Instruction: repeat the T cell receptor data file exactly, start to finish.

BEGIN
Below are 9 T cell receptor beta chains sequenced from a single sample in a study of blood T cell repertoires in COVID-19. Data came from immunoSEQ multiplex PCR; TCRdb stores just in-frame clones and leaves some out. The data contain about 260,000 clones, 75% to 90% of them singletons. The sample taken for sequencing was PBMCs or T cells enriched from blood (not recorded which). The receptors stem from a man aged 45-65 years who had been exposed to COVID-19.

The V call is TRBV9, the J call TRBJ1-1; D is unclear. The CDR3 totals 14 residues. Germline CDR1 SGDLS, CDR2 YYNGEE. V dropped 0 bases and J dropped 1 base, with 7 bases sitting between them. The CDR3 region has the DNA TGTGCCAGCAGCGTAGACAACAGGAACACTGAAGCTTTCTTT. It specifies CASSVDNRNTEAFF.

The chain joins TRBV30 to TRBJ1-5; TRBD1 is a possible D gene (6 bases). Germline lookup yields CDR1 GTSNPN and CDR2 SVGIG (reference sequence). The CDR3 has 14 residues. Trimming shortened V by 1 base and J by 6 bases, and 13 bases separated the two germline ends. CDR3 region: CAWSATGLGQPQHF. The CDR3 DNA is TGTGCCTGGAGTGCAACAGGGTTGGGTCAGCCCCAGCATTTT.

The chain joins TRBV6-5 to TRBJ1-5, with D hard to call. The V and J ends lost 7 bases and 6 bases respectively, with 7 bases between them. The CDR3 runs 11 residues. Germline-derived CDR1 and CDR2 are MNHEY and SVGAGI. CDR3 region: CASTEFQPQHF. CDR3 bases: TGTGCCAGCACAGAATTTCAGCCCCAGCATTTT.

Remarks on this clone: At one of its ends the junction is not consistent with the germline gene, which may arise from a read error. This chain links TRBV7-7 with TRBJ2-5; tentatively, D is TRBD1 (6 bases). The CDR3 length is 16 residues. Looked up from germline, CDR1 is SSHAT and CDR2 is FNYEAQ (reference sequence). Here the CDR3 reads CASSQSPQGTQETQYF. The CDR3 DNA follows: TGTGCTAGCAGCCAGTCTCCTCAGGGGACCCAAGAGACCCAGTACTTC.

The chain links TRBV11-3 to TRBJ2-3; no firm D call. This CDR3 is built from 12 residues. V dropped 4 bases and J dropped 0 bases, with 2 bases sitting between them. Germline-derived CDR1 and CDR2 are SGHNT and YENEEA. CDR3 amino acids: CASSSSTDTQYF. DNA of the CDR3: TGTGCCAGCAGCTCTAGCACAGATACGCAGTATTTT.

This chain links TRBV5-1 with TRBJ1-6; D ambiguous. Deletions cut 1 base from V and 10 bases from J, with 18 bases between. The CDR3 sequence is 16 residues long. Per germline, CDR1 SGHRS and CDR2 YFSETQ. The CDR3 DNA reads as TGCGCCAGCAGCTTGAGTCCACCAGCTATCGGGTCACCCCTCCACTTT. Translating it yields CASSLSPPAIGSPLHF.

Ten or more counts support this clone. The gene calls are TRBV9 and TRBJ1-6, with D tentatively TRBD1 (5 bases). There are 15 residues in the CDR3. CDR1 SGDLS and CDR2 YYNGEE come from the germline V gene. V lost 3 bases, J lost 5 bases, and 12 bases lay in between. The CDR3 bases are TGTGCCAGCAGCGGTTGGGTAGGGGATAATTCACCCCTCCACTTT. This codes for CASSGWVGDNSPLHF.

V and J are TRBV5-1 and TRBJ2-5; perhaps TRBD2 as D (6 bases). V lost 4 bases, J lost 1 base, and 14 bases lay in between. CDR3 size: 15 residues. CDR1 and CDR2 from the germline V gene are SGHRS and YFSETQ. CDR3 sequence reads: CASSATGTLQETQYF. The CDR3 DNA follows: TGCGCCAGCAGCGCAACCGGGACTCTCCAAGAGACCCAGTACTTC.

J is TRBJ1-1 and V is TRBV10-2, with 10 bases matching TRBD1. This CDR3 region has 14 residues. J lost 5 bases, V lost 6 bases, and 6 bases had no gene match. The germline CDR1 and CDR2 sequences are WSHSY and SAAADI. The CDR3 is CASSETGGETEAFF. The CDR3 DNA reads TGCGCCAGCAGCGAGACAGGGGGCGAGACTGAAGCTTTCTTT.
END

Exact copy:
Below are 9 T cell receptor beta chains sequenced from a single sample in a study of blood T cell repertoires in COVID-19. Data came from immunoSEQ multiplex PCR; TCRdb stores just in-frame clones and leaves some out. The data contain about 260,000 clones, 75% to 90% of them singletons. The sample taken for sequencing was PBMCs or T cells enriched from blood (not recorded which). The receptors stem from a man aged 45-65 years who had been exposed to COVID-19.

The V call is TRBV9, the J call TRBJ1-1; D is unclear. The CDR3 totals 14 residues. Germline CDR1 SGDLS, CDR2 YYNGEE. V dropped 0 bases and J dropped 1 base, with 7 bases sitting between them. The CDR3 region has the DNA TGTGCCAGCAGCGTAGACAACAGGAACACTGAAGCTTTCTTT. It specifies CASSVDNRNTEAFF.

The chain joins TRBV30 to TRBJ1-5; TRBD1 is a possible D gene (6 bases). Germline lookup yields CDR1 GTSNPN and CDR2 SVGIG (reference sequence). The CDR3 has 14 residues. Trimming shortened V by 1 base and J by 6 bases, and 13 bases separated the two germline ends. CDR3 region: CAWSATGLGQPQHF. The CDR3 DNA is TGTGCCTGGAGTGCAACAGGGTTGGGTCAGCCCCAGCATTTT.

The chain joins TRBV6-5 to TRBJ1-5, with D hard to call. The V and J ends lost 7 bases and 6 bases respectively, with 7 bases between them. The CDR3 runs 11 residues. Germline-derived CDR1 and CDR2 are MNHEY and SVGAGI. CDR3 region: CASTEFQPQHF. CDR3 bases: TGTGCCAGCACAGAATTTCAGCCCCAGCATTTT.

Remarks on this clone: At one of its ends the junction is not consistent with the germline gene, which may arise from a read error. This chain links TRBV7-7 with TRBJ2-5; tentatively, D is TRBD1 (6 bases). The CDR3 length is 16 residues. Looked up from germline, CDR1 is SSHAT and CDR2 is FNYEAQ (reference sequence). Here the CDR3 reads CASSQSPQGTQETQYF. The CDR3 DNA follows: TGTGCTAGCAGCCAGTCTCCTCAGGGGACCCAAGAGACCCAGTACTTC.

The chain links TRBV11-3 to TRBJ2-3; no firm D call. This CDR3 is built from 12 residues. V dropped 4 bases and J dropped 0 bases, with 2 bases sitting between them. Germline-derived CDR1 and CDR2 are SGHNT and YENEEA. CDR3 amino acids: CASSSSTDTQYF. DNA of the CDR3: TGTGCCAGCAGCTCTAGCACAGATACGCAGTATTTT.

This chain links TRBV5-1 with TRBJ1-6; D ambiguous. Deletions cut 1 base from V and 10 bases from J, with 18 bases between. The CDR3 sequence is 16 residues long. Per germline, CDR1 SGHRS and CDR2 YFSETQ. The CDR3 DNA reads as TGCGCCAGCAGCTTGAGTCCACCAGCTATCGGGTCACCCCTCCACTTT. Translating it yields CASSLSPPAIGSPLHF.

Ten or more counts support this clone. The gene calls are TRBV9 and TRBJ1-6, with D tentatively TRBD1 (5 bases). There are 15 residues in the CDR3. CDR1 SGDLS and CDR2 YYNGEE come from the germline V gene. V lost 3 bases, J lost 5 bases, and 12 bases lay in between. The CDR3 bases are TGTGCCAGCAGCGGTTGGGTAGGGGATAATTCACCCCTCCACTTT. This codes for CASSGWVGDNSPLHF.

V and J are TRBV5-1 and TRBJ2-5; perhaps TRBD2 as D (6 bases). V lost 4 bases, J lost 1 base, and 14 bases lay in between. CDR3 size: 15 residues. CDR1 and CDR2 from the germline V gene are SGHRS and YFSETQ. CDR3 sequence reads: CASSATGTLQETQYF. The CDR3 DNA follows: TGCGCCAGCAGCGCAACCGGGACTCTCCAAGAGACCCAGTACTTC.

J is TRBJ1-1 and V is TRBV10-2, with 10 bases matching TRBD1. This CDR3 region has 14 residues. J lost 5 bases, V lost 6 bases, and 6 bases had no gene match. The germline CDR1 and CDR2 sequences are WSHSY and SAAADI. The CDR3 is CASSETGGETEAFF. The CDR3 DNA reads TGCGCCAGCAGCGAGACAGGGGGCGAGACTGAAGCTTTCTTT.